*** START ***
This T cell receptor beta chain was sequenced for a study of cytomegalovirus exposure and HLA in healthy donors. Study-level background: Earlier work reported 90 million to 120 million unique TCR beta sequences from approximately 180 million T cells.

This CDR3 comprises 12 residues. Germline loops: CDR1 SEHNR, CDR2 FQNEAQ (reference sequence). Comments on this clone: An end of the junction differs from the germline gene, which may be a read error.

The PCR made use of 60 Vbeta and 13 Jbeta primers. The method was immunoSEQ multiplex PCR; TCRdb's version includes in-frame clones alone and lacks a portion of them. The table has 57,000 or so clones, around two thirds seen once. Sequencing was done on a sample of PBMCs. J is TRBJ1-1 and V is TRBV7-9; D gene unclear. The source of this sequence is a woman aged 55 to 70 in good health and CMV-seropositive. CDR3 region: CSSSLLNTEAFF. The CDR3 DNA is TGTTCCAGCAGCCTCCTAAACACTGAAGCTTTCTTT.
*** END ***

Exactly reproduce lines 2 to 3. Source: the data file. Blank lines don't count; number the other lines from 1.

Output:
This CDR3 comprises 12 residues. Germline loops: CDR1 SEHNR, CDR2 FQNEAQ (reference sequence). Comments on this clone: An end of the junction differs from the germline gene, which may be a read error.

The PCR made use of 60 Vbeta and 13 Jbeta primers. The method was immunoSEQ multiplex PCR; TCRdb's version includes in-frame clones alone and lacks a portion of them. The table has 57,000 or so clones, around two thirds seen once. Sequencing was done on a sample of PBMCs. J is TRBJ1-1 and V is TRBV7-9; D gene unclear. The source of this sequence is a woman aged 55 to 70 in good health and CMV-seropositive. CDR3 region: CSSSLLNTEAFF. The CDR3 DNA is TGTTCCAGCAGCCTCCTAAACACTGAAGCTTTCTTT.